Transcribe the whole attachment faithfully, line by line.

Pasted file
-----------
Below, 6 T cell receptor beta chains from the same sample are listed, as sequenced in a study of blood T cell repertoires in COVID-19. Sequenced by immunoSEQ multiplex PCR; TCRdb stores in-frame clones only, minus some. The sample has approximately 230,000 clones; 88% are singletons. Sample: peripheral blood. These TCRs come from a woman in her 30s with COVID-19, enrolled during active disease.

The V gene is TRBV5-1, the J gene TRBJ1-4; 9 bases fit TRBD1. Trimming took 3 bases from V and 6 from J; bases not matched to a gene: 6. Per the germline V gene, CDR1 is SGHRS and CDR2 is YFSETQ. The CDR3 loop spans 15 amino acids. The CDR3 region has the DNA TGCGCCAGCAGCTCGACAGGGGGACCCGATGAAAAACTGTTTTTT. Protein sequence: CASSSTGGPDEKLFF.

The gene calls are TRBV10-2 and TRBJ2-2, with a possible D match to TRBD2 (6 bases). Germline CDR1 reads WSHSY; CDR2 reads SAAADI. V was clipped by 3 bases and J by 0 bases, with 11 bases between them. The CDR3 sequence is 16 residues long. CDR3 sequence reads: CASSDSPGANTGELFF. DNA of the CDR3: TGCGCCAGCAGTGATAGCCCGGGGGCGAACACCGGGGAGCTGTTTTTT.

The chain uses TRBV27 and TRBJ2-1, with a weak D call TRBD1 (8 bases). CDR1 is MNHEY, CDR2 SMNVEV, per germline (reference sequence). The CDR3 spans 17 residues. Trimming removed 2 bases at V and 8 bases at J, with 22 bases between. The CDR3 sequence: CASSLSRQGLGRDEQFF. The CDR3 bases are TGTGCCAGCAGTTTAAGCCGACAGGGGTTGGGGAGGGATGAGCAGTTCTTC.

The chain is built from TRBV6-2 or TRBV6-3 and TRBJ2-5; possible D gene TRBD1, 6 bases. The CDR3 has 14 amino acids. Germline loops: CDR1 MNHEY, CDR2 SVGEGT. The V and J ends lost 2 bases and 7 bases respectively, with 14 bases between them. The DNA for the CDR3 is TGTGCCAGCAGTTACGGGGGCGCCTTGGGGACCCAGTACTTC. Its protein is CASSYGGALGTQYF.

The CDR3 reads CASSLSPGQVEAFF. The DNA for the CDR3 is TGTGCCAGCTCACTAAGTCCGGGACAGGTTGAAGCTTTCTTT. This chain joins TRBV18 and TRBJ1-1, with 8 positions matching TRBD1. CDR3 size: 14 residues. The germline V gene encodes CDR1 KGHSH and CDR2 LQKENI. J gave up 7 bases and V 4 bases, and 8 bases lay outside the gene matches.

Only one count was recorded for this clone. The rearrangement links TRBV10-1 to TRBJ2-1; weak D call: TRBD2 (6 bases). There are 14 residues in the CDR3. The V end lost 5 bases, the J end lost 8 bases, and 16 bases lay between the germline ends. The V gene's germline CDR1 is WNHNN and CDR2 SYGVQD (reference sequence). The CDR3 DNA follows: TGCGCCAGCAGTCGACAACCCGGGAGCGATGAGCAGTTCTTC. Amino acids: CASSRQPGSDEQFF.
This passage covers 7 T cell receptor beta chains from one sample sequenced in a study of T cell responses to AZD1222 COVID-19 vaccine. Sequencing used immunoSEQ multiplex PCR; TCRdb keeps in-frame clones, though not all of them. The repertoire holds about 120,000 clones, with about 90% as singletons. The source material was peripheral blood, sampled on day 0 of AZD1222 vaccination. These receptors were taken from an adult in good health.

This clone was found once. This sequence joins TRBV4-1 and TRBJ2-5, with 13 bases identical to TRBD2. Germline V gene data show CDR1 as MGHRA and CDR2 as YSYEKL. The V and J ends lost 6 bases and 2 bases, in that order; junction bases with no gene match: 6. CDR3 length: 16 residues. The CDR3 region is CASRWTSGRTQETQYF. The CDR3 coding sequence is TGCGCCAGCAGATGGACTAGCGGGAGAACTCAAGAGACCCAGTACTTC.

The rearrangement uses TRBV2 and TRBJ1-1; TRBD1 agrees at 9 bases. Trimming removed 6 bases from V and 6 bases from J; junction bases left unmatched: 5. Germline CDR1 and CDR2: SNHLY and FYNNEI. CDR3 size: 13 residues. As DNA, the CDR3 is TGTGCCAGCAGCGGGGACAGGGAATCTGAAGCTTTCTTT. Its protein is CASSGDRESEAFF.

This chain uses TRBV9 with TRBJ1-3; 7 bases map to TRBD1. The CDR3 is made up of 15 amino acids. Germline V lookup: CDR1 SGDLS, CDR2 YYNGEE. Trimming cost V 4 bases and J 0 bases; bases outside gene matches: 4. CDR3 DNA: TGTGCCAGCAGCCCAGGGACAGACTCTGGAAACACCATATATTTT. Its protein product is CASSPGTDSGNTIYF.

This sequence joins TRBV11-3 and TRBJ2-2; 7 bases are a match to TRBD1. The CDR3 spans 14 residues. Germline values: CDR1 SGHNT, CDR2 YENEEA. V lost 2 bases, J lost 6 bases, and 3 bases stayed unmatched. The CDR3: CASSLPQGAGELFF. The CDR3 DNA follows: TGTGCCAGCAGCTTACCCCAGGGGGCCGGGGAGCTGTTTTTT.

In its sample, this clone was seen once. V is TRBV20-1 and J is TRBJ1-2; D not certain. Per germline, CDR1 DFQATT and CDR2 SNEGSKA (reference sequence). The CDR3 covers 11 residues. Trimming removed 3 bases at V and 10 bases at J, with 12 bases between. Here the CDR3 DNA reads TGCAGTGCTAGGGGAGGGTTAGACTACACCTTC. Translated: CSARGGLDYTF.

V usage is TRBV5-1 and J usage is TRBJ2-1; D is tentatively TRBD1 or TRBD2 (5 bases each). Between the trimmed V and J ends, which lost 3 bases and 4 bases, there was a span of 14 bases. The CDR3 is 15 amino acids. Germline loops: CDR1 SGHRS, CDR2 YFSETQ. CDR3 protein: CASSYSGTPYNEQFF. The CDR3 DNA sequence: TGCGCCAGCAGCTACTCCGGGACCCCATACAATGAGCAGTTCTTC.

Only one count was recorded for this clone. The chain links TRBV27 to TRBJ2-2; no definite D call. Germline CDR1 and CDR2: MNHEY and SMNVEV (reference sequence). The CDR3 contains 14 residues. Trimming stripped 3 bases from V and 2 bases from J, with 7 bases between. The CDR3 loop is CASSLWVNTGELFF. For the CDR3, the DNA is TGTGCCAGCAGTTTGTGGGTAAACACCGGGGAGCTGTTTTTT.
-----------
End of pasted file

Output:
Below, 6 T cell receptor beta chains from the same sample are listed, as sequenced in a study of blood T cell repertoires in COVID-19. Sequenced by immunoSEQ multiplex PCR; TCRdb stores in-frame clones only, minus some. The sample has approximately 230,000 clones; 88% are singletons. Sample: peripheral blood. These TCRs come from a woman in her 30s with COVID-19, enrolled during active disease.

The V gene is TRBV5-1, the J gene TRBJ1-4; 9 bases fit TRBD1. Trimming took 3 bases from V and 6 from J; bases not matched to a gene: 6. Per the germline V gene, CDR1 is SGHRS and CDR2 is YFSETQ. The CDR3 loop spans 15 amino acids. The CDR3 region has the DNA TGCGCCAGCAGCTCGACAGGGGGACCCGATGAAAAACTGTTTTTT. Protein sequence: CASSSTGGPDEKLFF.

The gene calls are TRBV10-2 and TRBJ2-2, with a possible D match to TRBD2 (6 bases). Germline CDR1 reads WSHSY; CDR2 reads SAAADI. V was clipped by 3 bases and J by 0 bases, with 11 bases between them. The CDR3 sequence is 16 residues long. CDR3 sequence reads: CASSDSPGANTGELFF. DNA of the CDR3: TGCGCCAGCAGTGATAGCCCGGGGGCGAACACCGGGGAGCTGTTTTTT.

The chain uses TRBV27 and TRBJ2-1, with a weak D call TRBD1 (8 bases). CDR1 is MNHEY, CDR2 SMNVEV, per germline (reference sequence). The CDR3 spans 17 residues. Trimming removed 2 bases at V and 8 bases at J, with 22 bases between. The CDR3 sequence: CASSLSRQGLGRDEQFF. The CDR3 bases are TGTGCCAGCAGTTTAAGCCGACAGGGGTTGGGGAGGGATGAGCAGTTCTTC.

The chain is built from TRBV6-2 or TRBV6-3 and TRBJ2-5; possible D gene TRBD1, 6 bases. The CDR3 has 14 amino acids. Germline loops: CDR1 MNHEY, CDR2 SVGEGT. The V and J ends lost 2 bases and 7 bases respectively, with 14 bases between them. The DNA for the CDR3 is TGTGCCAGCAGTTACGGGGGCGCCTTGGGGACCCAGTACTTC. Its protein is CASSYGGALGTQYF.

The CDR3 reads CASSLSPGQVEAFF. The DNA for the CDR3 is TGTGCCAGCTCACTAAGTCCGGGACAGGTTGAAGCTTTCTTT. This chain joins TRBV18 and TRBJ1-1, with 8 positions matching TRBD1. CDR3 size: 14 residues. The germline V gene encodes CDR1 KGHSH and CDR2 LQKENI. J gave up 7 bases and V 4 bases, and 8 bases lay outside the gene matches.

Only one count was recorded for this clone. The rearrangement links TRBV10-1 to TRBJ2-1; weak D call: TRBD2 (6 bases). There are 14 residues in the CDR3. The V end lost 5 bases, the J end lost 8 bases, and 16 bases lay between the germline ends. The V gene's germline CDR1 is WNHNN and CDR2 SYGVQD (reference sequence). The CDR3 DNA follows: TGCGCCAGCAGTCGACAACCCGGGAGCGATGAGCAGTTCTTC. Amino acids: CASSRQPGSDEQFF.
This passage covers 7 T cell receptor beta chains from one sample sequenced in a study of T cell responses to AZD1222 COVID-19 vaccine. Sequencing used immunoSEQ multiplex PCR; TCRdb keeps in-frame clones, though not all of them. The repertoire holds about 120,000 clones, with about 90% as singletons. The source material was peripheral blood, sampled on day 0 of AZD1222 vaccination. These receptors were taken from an adult in good health.

This clone was found once. This sequence joins TRBV4-1 and TRBJ2-5, with 13 bases identical to TRBD2. Germline V gene data show CDR1 as MGHRA and CDR2 as YSYEKL. The V and J ends lost 6 bases and 2 bases, in that order; junction bases with no gene match: 6. CDR3 length: 16 residues. The CDR3 region is CASRWTSGRTQETQYF. The CDR3 coding sequence is TGCGCCAGCAGATGGACTAGCGGGAGAACTCAAGAGACCCAGTACTTC.

The rearrangement uses TRBV2 and TRBJ1-1; TRBD1 agrees at 9 bases. Trimming removed 6 bases from V and 6 bases from J; junction bases left unmatched: 5. Germline CDR1 and CDR2: SNHLY and FYNNEI. CDR3 size: 13 residues. As DNA, the CDR3 is TGTGCCAGCAGCGGGGACAGGGAATCTGAAGCTTTCTTT. Its protein is CASSGDRESEAFF.

This chain uses TRBV9 with TRBJ1-3; 7 bases map to TRBD1. The CDR3 is made up of 15 amino acids. Germline V lookup: CDR1 SGDLS, CDR2 YYNGEE. Trimming cost V 4 bases and J 0 bases; bases outside gene matches: 4. CDR3 DNA: TGTGCCAGCAGCCCAGGGACAGACTCTGGAAACACCATATATTTT. Its protein product is CASSPGTDSGNTIYF.

This sequence joins TRBV11-3 and TRBJ2-2; 7 bases are a match to TRBD1. The CDR3 spans 14 residues. Germline values: CDR1 SGHNT, CDR2 YENEEA. V lost 2 bases, J lost 6 bases, and 3 bases stayed unmatched. The CDR3: CASSLPQGAGELFF. The CDR3 DNA follows: TGTGCCAGCAGCTTACCCCAGGGGGCCGGGGAGCTGTTTTTT.

In its sample, this clone was seen once. V is TRBV20-1 and J is TRBJ1-2; D not certain. Per germline, CDR1 DFQATT and CDR2 SNEGSKA (reference sequence). The CDR3 covers 11 residues. Trimming removed 3 bases at V and 10 bases at J, with 12 bases between. Here the CDR3 DNA reads TGCAGTGCTAGGGGAGGGTTAGACTACACCTTC. Translated: CSARGGLDYTF.

V usage is TRBV5-1 and J usage is TRBJ2-1; D is tentatively TRBD1 or TRBD2 (5 bases each). Between the trimmed V and J ends, which lost 3 bases and 4 bases, there was a span of 14 bases. The CDR3 is 15 amino acids. Germline loops: CDR1 SGHRS, CDR2 YFSETQ. CDR3 protein: CASSYSGTPYNEQFF. The CDR3 DNA sequence: TGCGCCAGCAGCTACTCCGGGACCCCATACAATGAGCAGTTCTTC.

Only one count was recorded for this clone. The chain links TRBV27 to TRBJ2-2; no definite D call. Germline CDR1 and CDR2: MNHEY and SMNVEV (reference sequence). The CDR3 contains 14 residues. Trimming stripped 3 bases from V and 2 bases from J, with 7 bases between. The CDR3 loop is CASSLWVNTGELFF. For the CDR3, the DNA is TGTGCCAGCAGTTTGTGGGTAAACACCGGGGAGCTGTTTTTT.